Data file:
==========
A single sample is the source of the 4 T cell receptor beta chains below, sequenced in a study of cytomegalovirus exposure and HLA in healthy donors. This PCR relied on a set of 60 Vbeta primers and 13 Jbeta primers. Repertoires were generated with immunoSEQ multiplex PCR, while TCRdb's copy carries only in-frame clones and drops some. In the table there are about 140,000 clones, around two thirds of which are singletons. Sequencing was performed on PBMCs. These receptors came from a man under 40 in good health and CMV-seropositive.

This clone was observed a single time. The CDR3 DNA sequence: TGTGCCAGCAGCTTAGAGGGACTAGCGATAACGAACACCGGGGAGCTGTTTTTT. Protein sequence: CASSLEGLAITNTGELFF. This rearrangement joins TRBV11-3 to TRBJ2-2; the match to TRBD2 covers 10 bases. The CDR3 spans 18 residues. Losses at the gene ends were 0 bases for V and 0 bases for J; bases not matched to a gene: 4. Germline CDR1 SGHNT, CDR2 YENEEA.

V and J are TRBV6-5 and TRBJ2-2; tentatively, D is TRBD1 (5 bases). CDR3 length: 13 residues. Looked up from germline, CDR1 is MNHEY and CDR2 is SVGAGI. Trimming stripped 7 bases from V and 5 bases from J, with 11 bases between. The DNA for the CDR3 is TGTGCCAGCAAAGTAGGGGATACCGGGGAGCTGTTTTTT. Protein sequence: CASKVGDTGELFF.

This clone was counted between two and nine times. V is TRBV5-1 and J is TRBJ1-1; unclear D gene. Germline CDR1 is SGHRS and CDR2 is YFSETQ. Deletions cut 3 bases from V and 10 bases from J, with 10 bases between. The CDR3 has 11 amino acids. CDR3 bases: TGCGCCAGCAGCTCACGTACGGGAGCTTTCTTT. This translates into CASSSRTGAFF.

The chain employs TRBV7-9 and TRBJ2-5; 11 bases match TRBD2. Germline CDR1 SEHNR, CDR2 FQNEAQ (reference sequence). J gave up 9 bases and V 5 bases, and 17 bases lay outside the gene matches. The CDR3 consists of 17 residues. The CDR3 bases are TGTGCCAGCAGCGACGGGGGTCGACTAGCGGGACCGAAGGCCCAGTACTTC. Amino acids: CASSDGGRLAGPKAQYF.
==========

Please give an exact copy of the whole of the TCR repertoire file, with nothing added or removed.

A single sample is the source of the 4 T cell receptor beta chains below, sequenced in a study of cytomegalovirus exposure and HLA in healthy donors. This PCR relied on a set of 60 Vbeta primers and 13 Jbeta primers. Repertoires were generated with immunoSEQ multiplex PCR, while TCRdb's copy carries only in-frame clones and drops some. In the table there are about 140,000 clones, around two thirds of which are singletons. Sequencing was performed on PBMCs. These receptors came from a man under 40 in good health and CMV-seropositive.

This clone was observed a single time. The CDR3 DNA sequence: TGTGCCAGCAGCTTAGAGGGACTAGCGATAACGAACACCGGGGAGCTGTTTTTT. Protein sequence: CASSLEGLAITNTGELFF. This rearrangement joins TRBV11-3 to TRBJ2-2; the match to TRBD2 covers 10 bases. The CDR3 spans 18 residues. Losses at the gene ends were 0 bases for V and 0 bases for J; bases not matched to a gene: 4. Germline CDR1 SGHNT, CDR2 YENEEA.

V and J are TRBV6-5 and TRBJ2-2; tentatively, D is TRBD1 (5 bases). CDR3 length: 13 residues. Looked up from germline, CDR1 is MNHEY and CDR2 is SVGAGI. Trimming stripped 7 bases from V and 5 bases from J, with 11 bases between. The DNA for the CDR3 is TGTGCCAGCAAAGTAGGGGATACCGGGGAGCTGTTTTTT. Protein sequence: CASKVGDTGELFF.

This clone was counted between two and nine times. V is TRBV5-1 and J is TRBJ1-1; unclear D gene. Germline CDR1 is SGHRS and CDR2 is YFSETQ. Deletions cut 3 bases from V and 10 bases from J, with 10 bases between. The CDR3 has 11 amino acids. CDR3 bases: TGCGCCAGCAGCTCACGTACGGGAGCTTTCTTT. This translates into CASSSRTGAFF.

The chain employs TRBV7-9 and TRBJ2-5; 11 bases match TRBD2. Germline CDR1 SEHNR, CDR2 FQNEAQ (reference sequence). J gave up 9 bases and V 5 bases, and 17 bases lay outside the gene matches. The CDR3 consists of 17 residues. The CDR3 bases are TGTGCCAGCAGCGACGGGGGTCGACTAGCGGGACCGAAGGCCCAGTACTTC. Amino acids: CASSDGGRLAGPKAQYF.